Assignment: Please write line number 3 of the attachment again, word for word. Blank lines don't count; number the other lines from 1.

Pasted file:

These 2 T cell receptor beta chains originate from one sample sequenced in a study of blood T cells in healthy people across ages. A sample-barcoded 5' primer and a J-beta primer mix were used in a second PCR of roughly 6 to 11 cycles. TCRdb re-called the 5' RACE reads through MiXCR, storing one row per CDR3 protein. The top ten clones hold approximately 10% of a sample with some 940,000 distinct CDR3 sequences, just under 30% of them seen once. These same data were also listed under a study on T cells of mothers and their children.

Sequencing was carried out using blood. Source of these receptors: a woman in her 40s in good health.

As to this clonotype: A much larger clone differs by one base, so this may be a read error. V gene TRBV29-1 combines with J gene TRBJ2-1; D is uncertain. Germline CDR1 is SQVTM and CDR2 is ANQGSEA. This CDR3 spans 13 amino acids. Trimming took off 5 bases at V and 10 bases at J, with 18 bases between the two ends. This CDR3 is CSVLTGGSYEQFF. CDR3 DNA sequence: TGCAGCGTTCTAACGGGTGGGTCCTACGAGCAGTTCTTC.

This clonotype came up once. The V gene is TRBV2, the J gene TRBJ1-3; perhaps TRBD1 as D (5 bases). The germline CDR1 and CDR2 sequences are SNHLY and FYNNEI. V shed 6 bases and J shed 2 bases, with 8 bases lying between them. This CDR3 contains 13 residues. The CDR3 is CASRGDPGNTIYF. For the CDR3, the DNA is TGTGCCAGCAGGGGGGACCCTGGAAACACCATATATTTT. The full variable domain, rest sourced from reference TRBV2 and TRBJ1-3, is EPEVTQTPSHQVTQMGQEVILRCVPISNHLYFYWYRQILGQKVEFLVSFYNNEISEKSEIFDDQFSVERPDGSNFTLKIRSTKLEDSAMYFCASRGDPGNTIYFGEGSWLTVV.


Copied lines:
As to this clonotype: A much larger clone differs by one base, so this may be a read error. V gene TRBV29-1 combines with J gene TRBJ2-1; D is uncertain. Germline CDR1 is SQVTM and CDR2 is ANQGSEA. This CDR3 spans 13 amino acids. Trimming took off 5 bases at V and 10 bases at J, with 18 bases between the two ends. This CDR3 is CSVLTGGSYEQFF. CDR3 DNA sequence: TGCAGCGTTCTAACGGGTGGGTCCTACGAGCAGTTCTTC.